Human rights are at the very heart of U.S. foreign policy and diplomacy, and the 26th session of the UN Human Rights Council, which drew to a close Friday, offered proof both of the positive impact of U.S. multilateral engagement, and of the growing importance of the UN’s primary human rights body.
I arrived in Geneva to take up my position as U.S. Representative to the Council just as the session was opening, and over the next three weeks marked important achievements including action on some of the most pressing human rights situations in the world today, including Syria, South Sudan, Ukraine, and Belarus. We joined our partners in strong statements on discrimination and violence against women. We defended fundamental freedoms online through a forward-looking resolution on Internet Freedom. We took a stand to ensure that human rights defenders from Eritrea, Venezuela and Cuba were able to speak at the United Nations, despite efforts by their own countries to silence them.
The U.S. delegation to the Human Rights Council has one central objective: to protect and promote the universal human rights of individuals, and we take our engagement at the HRC extremely seriously. At the same time, we are realistic. The Council has structural flaws that cannot be overlooked: these include the membership of countries with poor human rights records, and an anti-Israel bias. Some members of the Council do not want the world to act to address horrific human rights situations, even resorting to procedural manipulation.
We were disappointed this session when a discredited tactic from the past -- the “No Action Motion” -- unfortunately reared its ugly head again. During a discussion of the “Protection of the Family” resolution, a group of nations used this administrative trick to effectively block HRC members from even discussing the inclusion of non-traditional families -- such as the single-parent household where my mom raised my brothers and me. Existing UN definitions include the full range of families -- including those involving single-parents, AIDS orphans raised by extended families, or same-sex couples and their children. The United States and its partners will not abide any narrowing of that definition.
Such unprincipled “no-action” maneuvering is disheartening. But it will not divert us from our true focus: the real and often heart-breaking situations of individuals who have suffered torture, unlawful detention and other forms of abuse, and the struggle of those who seek greater freedom in their societies.
The brutal conflict in Syria was, of course, a focus throughout the session. On the opening day we were shown photographic evidence of mass torture, starvation, abuse and murder in Assad’s detention centers, and heard directly from survivors. One young, courageous woman described being tortured by electrical shock and hung by her wrists for 12-hours at a time. Another victim recalled the dying moments of a fellow prisoner, who wanted to be reassured that he would somehow see his daughter again. The comprehensive body of evidence gathered by the Council’s Commission of Inquiry on Syria and the horrific photos recently revealed in the Caesar report, are a call to action to the world community that the perpetrators of these atrocities must be held accountable.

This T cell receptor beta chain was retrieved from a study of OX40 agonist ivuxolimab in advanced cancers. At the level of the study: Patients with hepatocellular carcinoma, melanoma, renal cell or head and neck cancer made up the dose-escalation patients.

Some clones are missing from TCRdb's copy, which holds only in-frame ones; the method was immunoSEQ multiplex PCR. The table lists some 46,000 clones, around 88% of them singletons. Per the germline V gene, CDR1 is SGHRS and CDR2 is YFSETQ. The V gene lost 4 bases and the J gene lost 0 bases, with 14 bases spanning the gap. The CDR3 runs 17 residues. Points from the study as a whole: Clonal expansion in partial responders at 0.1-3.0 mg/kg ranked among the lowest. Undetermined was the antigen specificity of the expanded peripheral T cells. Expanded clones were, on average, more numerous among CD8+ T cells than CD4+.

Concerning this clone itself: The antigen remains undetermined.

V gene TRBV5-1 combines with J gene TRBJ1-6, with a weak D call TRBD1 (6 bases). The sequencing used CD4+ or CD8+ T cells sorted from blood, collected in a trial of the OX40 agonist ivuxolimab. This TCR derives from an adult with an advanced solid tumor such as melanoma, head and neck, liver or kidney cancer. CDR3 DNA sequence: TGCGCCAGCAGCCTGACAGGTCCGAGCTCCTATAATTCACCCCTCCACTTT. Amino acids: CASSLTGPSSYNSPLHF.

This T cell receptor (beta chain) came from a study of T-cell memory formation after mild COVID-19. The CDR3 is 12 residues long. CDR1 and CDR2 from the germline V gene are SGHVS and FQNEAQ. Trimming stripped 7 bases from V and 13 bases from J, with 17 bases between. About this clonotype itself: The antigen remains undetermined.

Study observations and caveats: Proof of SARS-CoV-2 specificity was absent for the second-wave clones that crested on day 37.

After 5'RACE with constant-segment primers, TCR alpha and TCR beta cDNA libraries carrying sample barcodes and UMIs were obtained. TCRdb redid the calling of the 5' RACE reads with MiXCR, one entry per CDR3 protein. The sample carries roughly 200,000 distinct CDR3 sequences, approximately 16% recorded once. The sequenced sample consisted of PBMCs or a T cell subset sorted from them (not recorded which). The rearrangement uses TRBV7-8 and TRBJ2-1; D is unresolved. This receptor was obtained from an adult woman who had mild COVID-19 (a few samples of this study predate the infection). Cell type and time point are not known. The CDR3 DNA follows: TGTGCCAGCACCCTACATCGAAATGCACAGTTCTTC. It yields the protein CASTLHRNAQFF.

Empowering women and girls is one of the most powerful tools for affecting lasting improvements in the human rights situations on the ground. For the first time at the Council, a plenary panel was devoted to examining the profound issues surrounding early and forced marriage, and another panel led by Burkina Faso’s First Lady discussed ending Female Genital Mutilation. The dynamic group of women Ambassadors at the Council organized a special panel on women’s economic empowerment. I am proud that at this session, the United States led the way on a 35-nation joint statement urging the United Nations to focus greater attention on the problem of violence against indigenous women and girls.
Although I have only been in Geneva for a month, I have found that the most powerful tool we wield at the Human Rights Council is information – the ability to bring into stark focus the realities of injustice and abuse in the world. Our work casts light on the darkest situations on our planet, and ensures we cannot avert our gaze or say “we did not know.” Reporting to the Council provides the basis for informed decision-making, and, as in the case of Syria, can provide a significant body of evidence for future accountability. The threat of public condemnation can have a real impact, leading to the release of political prisoners, changes in legislation or cooperation with the UN to facilitate long-term improvements on the ground. In short, the United Nations Human Rights Council is making a difference.
About the Author: Ambassador Keith M. Harper serves as the Representative of the United States to the United Nations Human Rights Council.
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